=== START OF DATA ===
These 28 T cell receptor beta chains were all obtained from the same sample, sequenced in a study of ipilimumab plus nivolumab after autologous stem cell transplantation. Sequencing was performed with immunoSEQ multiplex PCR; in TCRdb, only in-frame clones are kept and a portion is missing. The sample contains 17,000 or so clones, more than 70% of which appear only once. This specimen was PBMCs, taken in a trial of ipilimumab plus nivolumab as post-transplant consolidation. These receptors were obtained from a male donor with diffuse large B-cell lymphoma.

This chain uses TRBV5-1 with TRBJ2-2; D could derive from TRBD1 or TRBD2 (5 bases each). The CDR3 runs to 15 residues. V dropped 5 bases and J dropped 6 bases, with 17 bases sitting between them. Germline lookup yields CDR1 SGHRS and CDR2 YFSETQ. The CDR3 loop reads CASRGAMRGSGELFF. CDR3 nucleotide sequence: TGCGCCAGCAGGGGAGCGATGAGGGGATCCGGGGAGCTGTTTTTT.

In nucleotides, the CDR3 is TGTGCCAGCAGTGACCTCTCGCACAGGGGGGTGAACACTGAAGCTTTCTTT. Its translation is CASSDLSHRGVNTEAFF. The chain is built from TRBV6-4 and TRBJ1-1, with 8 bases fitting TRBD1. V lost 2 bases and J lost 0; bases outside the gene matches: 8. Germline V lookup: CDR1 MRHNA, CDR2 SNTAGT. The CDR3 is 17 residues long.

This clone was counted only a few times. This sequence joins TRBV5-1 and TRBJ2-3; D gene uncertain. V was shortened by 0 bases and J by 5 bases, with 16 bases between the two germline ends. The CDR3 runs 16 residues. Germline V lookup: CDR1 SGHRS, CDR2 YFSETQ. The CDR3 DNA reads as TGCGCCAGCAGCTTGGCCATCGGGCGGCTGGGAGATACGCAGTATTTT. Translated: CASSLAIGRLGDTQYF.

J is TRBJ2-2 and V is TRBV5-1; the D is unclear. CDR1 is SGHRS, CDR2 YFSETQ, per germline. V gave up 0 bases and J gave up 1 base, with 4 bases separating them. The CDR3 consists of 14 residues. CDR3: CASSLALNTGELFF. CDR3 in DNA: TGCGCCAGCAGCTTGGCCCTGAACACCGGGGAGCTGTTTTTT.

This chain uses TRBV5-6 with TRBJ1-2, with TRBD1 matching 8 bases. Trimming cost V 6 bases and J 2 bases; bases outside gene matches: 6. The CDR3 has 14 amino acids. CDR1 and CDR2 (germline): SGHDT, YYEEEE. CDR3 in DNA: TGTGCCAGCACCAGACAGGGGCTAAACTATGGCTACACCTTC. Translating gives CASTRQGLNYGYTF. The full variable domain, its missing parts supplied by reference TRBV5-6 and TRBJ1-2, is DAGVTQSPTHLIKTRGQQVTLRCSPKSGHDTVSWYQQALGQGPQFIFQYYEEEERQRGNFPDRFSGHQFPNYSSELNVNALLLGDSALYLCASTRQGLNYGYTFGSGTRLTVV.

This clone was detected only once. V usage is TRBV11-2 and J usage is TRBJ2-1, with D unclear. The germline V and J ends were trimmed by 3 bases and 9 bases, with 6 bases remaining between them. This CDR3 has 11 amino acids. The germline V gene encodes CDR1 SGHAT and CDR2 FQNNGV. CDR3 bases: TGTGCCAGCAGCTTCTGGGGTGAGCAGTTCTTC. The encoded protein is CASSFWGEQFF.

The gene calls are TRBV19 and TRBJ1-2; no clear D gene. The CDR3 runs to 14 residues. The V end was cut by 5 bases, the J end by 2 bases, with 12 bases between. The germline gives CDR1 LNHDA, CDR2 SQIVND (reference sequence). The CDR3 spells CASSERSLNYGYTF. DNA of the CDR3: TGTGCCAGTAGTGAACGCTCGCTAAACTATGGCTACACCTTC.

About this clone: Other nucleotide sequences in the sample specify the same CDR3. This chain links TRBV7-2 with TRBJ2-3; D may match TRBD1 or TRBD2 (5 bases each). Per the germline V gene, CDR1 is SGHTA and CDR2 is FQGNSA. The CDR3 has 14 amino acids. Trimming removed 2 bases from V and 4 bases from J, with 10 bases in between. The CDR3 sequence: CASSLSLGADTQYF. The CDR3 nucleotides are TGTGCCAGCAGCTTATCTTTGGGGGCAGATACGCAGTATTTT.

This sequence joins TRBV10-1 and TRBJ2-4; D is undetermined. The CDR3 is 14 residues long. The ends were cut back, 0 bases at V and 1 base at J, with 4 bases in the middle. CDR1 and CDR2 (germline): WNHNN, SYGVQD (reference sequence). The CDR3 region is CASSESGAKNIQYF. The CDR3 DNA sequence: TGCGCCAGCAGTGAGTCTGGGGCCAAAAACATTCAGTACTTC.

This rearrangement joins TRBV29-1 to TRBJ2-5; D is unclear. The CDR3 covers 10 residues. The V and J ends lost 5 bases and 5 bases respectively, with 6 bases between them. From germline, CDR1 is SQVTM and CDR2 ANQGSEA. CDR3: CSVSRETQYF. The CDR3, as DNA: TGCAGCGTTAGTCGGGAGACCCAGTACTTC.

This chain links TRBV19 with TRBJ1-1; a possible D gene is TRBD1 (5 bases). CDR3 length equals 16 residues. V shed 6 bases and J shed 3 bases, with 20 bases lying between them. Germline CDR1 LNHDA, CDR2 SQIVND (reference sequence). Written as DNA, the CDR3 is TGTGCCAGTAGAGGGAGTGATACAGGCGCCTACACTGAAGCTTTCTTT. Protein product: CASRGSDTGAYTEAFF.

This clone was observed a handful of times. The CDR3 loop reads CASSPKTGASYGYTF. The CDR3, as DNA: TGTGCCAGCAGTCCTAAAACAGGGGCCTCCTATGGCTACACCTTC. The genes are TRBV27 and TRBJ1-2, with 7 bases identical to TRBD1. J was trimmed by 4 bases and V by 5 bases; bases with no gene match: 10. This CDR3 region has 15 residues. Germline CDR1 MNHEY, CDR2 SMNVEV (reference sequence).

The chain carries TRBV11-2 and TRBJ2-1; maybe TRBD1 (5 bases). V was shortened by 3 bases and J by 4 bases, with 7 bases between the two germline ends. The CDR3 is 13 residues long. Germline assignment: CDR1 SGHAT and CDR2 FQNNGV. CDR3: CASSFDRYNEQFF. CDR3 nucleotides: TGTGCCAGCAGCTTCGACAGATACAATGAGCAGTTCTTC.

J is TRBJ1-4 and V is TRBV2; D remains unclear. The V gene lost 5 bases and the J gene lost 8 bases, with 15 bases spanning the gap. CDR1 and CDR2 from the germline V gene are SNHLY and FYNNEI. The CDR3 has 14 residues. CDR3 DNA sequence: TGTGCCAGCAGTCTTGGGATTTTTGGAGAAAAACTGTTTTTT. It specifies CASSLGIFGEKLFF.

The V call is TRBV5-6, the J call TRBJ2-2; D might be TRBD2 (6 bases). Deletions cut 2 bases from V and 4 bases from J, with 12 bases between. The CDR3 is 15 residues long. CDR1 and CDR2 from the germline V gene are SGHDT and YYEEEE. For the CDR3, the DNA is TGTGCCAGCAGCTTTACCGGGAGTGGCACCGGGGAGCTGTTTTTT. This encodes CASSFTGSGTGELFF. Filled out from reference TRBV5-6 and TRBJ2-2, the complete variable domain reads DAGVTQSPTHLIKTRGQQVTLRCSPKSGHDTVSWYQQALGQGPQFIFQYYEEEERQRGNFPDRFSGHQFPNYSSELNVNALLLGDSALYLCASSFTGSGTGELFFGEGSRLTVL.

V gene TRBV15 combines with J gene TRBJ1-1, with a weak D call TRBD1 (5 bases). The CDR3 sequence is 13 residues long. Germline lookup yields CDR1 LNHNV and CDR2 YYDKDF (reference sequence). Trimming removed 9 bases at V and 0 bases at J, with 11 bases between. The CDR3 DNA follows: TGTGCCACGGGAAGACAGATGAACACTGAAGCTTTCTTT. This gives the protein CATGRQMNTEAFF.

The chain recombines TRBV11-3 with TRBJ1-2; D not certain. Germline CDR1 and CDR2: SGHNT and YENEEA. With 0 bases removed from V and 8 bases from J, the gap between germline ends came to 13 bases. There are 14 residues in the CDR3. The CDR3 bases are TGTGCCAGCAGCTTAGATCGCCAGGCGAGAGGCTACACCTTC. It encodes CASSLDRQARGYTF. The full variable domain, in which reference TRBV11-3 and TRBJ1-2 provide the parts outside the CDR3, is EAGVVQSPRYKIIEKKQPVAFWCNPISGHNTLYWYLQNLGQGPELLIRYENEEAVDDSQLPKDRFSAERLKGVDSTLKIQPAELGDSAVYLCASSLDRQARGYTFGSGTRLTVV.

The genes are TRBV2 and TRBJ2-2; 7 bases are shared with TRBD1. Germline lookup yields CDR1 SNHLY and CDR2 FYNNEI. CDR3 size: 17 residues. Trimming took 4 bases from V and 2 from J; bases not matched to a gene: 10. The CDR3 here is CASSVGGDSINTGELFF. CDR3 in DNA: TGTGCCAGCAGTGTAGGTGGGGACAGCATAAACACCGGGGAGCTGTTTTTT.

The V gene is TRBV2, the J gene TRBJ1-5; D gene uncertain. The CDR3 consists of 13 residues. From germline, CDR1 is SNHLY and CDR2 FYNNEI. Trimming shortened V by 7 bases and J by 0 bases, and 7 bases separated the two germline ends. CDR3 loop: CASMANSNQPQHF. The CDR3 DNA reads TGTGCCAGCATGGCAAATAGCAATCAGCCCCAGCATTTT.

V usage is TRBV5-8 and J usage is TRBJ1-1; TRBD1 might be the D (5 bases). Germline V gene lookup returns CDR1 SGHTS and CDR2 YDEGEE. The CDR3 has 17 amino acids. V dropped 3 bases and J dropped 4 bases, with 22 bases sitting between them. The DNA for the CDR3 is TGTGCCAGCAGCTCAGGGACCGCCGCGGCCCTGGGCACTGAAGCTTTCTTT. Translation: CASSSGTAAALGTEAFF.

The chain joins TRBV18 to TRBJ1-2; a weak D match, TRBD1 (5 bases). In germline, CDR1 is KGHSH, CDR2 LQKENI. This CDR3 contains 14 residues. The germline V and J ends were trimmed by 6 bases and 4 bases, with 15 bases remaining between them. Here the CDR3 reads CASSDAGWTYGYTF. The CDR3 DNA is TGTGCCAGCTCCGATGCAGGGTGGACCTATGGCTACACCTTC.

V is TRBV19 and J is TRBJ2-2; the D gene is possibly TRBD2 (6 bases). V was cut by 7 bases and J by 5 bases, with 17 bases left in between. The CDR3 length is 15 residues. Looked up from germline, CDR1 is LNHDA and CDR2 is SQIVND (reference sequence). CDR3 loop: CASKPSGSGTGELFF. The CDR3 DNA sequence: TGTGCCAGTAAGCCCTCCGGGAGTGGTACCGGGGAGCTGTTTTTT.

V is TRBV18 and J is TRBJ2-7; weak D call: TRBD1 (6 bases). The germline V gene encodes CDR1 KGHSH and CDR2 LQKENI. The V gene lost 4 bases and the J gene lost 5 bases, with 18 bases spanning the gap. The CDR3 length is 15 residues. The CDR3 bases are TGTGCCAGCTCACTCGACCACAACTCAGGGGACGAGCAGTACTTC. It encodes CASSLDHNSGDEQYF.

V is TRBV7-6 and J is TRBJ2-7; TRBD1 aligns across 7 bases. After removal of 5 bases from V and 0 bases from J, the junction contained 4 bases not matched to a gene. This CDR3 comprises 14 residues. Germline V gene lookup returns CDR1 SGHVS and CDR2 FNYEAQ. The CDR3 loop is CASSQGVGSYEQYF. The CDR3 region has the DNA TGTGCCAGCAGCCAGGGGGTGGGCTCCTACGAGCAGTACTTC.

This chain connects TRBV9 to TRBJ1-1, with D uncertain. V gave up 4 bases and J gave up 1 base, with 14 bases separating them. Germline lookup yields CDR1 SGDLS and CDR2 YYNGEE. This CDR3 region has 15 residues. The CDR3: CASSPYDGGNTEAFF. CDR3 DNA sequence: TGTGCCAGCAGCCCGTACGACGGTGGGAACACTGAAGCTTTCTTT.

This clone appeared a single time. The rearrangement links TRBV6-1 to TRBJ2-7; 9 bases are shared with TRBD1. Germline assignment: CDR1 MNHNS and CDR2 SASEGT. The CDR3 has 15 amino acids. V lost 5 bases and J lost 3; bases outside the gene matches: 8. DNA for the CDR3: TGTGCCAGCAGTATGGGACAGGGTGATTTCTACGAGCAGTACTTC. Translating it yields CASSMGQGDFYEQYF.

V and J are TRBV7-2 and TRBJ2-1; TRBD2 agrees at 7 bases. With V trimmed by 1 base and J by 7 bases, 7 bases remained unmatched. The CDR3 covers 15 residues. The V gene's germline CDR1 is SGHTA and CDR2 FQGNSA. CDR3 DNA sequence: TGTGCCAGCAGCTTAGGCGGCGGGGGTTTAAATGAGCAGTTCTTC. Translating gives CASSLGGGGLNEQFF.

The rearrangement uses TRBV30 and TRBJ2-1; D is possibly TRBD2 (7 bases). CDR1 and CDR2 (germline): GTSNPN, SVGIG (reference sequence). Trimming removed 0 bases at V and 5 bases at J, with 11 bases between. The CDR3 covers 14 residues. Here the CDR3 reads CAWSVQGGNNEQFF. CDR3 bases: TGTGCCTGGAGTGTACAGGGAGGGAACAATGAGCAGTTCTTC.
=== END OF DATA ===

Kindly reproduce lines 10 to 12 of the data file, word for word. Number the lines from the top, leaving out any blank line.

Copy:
This sequence joins TRBV10-1 and TRBJ2-4; D is undetermined. The CDR3 is 14 residues long. The ends were cut back, 0 bases at V and 1 base at J, with 4 bases in the middle. CDR1 and CDR2 (germline): WNHNN, SYGVQD (reference sequence). The CDR3 region is CASSESGAKNIQYF. The CDR3 DNA sequence: TGCGCCAGCAGTGAGTCTGGGGCCAAAAACATTCAGTACTTC.

This rearrangement joins TRBV29-1 to TRBJ2-5; D is unclear. The CDR3 covers 10 residues. The V and J ends lost 5 bases and 5 bases respectively, with 6 bases between them. From germline, CDR1 is SQVTM and CDR2 ANQGSEA. CDR3: CSVSRETQYF. The CDR3, as DNA: TGCAGCGTTAGTCGGGAGACCCAGTACTTC.

This chain links TRBV19 with TRBJ1-1; a possible D gene is TRBD1 (5 bases). CDR3 length equals 16 residues. V shed 6 bases and J shed 3 bases, with 20 bases lying between them. Germline CDR1 LNHDA, CDR2 SQIVND (reference sequence). Written as DNA, the CDR3 is TGTGCCAGTAGAGGGAGTGATACAGGCGCCTACACTGAAGCTTTCTTT. Protein product: CASRGSDTGAYTEAFF.